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L.S. Chandramouli and Company Vs. the State of Madras - Court Judgment

LegalCrystal Citation
SubjectSales Tax
CourtChennai High Court
Decided On
Case NumberTax Case No. 73 of 1966 (Revision No. 48)
Judge
Reported in[1966]18STC325(Mad)
AppellantL.S. Chandramouli and Company
RespondentThe State of Madras
Advocates:K.R. Ramamani, Adv. for ;Subbaraya Aiyar, ;Seturaman, ;Padmanabham and ;V. Rajagopalan, Advs.
DispositionPetition dismissed
Excerpt:
- - the revenue authorities as well as the tribunal have uniformly held and in our opinion quite rightly, that the transaction involved a sale and will be liable to local tax. there is nothing wrong in this dual capacity coming into play in this transaction which, as we think, is clearly within the definition of a 'sale' in the act.veeraswami, j.1. the assessee admittedly acted as a local agent of his non-resident principal. he also carried on a business of his own. during the accounting year, the assessee transferred the goods of his non-resident principal to his own business and on this transaction he admittedly collected commission from his non-resident principal. the question is whether the transaction involved a sale chargeable to tax. the revenue authorities as well as the tribunal have uniformly held and in our opinion quite rightly, that the transaction involved a sale and will be liable to local tax.2. it is argued that the same person cannot sell goods to himself. that is true enough. but here, the same person held two different capacities, one as an agent of a non-resident principal and the other as.....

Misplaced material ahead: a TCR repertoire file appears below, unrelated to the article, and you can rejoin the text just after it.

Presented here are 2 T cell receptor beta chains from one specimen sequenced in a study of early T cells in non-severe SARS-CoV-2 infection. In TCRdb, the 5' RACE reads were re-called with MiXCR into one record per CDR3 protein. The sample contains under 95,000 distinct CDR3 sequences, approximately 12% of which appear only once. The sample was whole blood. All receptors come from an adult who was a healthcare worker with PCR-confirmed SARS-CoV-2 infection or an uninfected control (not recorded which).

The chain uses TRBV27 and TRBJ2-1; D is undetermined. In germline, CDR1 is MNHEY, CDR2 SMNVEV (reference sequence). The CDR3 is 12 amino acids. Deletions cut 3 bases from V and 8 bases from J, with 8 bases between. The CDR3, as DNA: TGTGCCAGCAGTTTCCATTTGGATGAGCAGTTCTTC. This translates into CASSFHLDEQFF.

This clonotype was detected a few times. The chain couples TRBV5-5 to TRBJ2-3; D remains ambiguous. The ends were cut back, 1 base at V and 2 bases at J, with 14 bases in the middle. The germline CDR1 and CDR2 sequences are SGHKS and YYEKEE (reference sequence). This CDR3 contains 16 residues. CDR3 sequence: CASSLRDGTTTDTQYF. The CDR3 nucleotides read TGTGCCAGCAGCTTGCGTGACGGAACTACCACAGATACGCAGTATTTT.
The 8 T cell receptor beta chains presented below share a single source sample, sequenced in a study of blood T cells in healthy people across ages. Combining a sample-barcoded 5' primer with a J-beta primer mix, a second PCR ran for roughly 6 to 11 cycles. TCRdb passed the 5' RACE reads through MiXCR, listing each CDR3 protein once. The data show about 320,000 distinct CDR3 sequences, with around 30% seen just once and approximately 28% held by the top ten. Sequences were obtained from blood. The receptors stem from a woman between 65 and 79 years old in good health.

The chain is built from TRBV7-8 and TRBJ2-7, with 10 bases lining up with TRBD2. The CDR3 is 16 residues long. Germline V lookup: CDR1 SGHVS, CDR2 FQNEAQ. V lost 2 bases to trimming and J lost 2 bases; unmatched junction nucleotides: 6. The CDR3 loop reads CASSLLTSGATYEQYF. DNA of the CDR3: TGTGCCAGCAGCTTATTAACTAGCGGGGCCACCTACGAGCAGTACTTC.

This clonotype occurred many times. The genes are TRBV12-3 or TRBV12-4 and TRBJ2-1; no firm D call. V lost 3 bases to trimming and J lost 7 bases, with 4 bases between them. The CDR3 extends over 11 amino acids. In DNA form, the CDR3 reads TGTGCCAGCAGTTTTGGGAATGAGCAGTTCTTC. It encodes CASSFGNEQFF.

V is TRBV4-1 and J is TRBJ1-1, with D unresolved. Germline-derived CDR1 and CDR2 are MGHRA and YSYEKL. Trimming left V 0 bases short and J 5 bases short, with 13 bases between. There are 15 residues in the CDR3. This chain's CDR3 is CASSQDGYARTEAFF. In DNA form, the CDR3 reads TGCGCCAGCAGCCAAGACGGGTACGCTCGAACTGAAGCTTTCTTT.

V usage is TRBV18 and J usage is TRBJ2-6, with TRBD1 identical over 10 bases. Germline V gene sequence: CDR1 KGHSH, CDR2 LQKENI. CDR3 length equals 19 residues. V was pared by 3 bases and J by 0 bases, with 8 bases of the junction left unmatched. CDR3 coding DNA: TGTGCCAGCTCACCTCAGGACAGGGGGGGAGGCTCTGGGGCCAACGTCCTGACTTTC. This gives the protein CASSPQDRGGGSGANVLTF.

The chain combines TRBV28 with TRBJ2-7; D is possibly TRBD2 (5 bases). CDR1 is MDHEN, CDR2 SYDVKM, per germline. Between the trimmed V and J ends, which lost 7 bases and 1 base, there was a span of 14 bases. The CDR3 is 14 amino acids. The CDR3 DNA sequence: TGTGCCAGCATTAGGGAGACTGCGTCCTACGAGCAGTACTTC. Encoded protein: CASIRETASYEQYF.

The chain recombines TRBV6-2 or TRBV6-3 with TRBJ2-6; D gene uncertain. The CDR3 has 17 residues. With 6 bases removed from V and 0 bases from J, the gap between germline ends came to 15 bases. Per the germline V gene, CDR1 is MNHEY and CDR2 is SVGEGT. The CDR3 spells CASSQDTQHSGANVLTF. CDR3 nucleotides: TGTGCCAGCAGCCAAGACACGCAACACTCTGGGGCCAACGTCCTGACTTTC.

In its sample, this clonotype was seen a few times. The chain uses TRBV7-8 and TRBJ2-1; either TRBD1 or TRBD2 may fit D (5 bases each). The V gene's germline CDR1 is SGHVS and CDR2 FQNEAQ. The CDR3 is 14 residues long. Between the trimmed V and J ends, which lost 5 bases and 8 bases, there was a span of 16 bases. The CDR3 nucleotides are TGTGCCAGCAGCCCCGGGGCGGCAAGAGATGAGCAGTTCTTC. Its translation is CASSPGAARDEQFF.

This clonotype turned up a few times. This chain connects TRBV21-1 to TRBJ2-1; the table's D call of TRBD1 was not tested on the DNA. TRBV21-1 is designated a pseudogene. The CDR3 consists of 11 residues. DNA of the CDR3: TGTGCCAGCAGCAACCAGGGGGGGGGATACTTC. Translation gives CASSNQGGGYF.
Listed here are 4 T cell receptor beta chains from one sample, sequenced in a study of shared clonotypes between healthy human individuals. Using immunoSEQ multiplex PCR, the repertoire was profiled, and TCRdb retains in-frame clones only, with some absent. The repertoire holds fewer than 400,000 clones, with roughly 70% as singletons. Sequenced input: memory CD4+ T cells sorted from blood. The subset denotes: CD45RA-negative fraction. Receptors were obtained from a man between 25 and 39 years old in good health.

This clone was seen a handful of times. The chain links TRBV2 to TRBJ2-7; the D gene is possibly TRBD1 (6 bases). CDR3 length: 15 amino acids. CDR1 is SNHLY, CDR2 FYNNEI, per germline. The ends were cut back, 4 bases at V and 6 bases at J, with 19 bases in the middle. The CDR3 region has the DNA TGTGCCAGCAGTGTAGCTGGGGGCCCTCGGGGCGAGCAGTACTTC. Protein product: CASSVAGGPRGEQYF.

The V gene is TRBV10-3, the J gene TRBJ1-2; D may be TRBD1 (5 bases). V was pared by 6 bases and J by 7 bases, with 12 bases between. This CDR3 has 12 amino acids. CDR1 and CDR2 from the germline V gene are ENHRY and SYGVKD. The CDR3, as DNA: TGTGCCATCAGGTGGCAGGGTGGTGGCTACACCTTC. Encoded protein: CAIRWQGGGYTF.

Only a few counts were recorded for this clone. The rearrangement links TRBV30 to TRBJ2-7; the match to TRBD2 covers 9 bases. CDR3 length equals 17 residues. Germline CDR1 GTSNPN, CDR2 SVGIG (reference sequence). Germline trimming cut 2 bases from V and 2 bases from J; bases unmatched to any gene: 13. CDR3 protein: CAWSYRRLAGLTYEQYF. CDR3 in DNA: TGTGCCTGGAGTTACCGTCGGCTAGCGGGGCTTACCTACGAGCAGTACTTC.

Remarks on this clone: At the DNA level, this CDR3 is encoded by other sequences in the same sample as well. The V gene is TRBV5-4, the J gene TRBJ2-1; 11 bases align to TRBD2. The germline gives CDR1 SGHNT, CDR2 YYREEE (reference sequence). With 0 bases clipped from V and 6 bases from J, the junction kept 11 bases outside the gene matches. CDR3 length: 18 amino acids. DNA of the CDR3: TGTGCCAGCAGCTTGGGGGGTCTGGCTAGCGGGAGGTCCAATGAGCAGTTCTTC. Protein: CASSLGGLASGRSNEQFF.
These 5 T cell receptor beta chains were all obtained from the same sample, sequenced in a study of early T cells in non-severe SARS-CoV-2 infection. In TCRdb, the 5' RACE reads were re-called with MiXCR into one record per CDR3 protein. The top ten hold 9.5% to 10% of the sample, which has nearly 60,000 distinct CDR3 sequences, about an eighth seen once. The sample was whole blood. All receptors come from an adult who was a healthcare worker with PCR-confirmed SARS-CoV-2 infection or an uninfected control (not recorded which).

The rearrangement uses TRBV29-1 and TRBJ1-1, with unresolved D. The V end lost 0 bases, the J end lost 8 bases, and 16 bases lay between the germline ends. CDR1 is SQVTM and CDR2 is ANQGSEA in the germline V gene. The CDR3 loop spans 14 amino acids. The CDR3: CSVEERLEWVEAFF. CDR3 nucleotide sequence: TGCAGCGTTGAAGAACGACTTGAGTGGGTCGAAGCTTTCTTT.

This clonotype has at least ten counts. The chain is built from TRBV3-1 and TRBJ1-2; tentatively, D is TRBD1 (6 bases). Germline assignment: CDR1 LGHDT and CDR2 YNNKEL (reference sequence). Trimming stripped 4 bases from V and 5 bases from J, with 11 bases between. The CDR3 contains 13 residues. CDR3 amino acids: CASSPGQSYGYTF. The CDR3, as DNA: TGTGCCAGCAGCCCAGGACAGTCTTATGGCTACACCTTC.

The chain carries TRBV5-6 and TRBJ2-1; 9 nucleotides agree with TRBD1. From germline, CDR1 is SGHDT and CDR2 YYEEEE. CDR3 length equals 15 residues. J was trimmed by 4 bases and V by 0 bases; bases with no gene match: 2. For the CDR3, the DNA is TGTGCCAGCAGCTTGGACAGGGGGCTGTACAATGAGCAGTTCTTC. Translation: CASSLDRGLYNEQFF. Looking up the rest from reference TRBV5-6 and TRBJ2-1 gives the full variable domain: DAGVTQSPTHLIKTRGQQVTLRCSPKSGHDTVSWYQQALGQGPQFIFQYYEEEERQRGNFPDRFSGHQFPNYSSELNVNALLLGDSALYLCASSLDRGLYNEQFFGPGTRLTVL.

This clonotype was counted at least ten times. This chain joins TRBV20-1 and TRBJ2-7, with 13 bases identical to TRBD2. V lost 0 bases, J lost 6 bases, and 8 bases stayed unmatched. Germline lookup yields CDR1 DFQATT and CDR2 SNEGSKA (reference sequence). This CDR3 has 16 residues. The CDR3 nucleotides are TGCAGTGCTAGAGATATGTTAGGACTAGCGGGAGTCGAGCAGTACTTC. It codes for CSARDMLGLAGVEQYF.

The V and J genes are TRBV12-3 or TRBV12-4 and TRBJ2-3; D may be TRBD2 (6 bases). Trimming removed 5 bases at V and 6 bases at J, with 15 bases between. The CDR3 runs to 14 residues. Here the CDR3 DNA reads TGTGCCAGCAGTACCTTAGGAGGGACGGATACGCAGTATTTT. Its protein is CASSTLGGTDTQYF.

Judgment:

Veeraswami, J.

1. The assessee admittedly acted as a local agent of his non-resident principal. He also carried on a business of his own. During the accounting year, the assessee transferred the goods of his non-resident principal to his own business and on this transaction he admittedly collected commission from his non-resident principal. The question is whether the transaction involved a sale chargeable to tax. The revenue authorities as well as the Tribunal have uniformly held and in our opinion quite rightly, that the transaction involved a sale and will be liable to local tax.

2. It is argued that the same person cannot sell goods to himself. That is true enough. But here, the same person held two different capacities, one as an agent of a non-resident principal and the other as proprietor of his own business, two different entities altogether. When he transferred the goods to himself, he not only acted in that transaction as the agent of his non-resident principal, but also as a purchaser. There is nothing wrong in this dual capacity coming into play in this transaction which, as we think, is clearly within the definition of a 'sale' in the Act. There is no reason to interfere with the order of the Tribunal. The Tax Revision case is dismissed.


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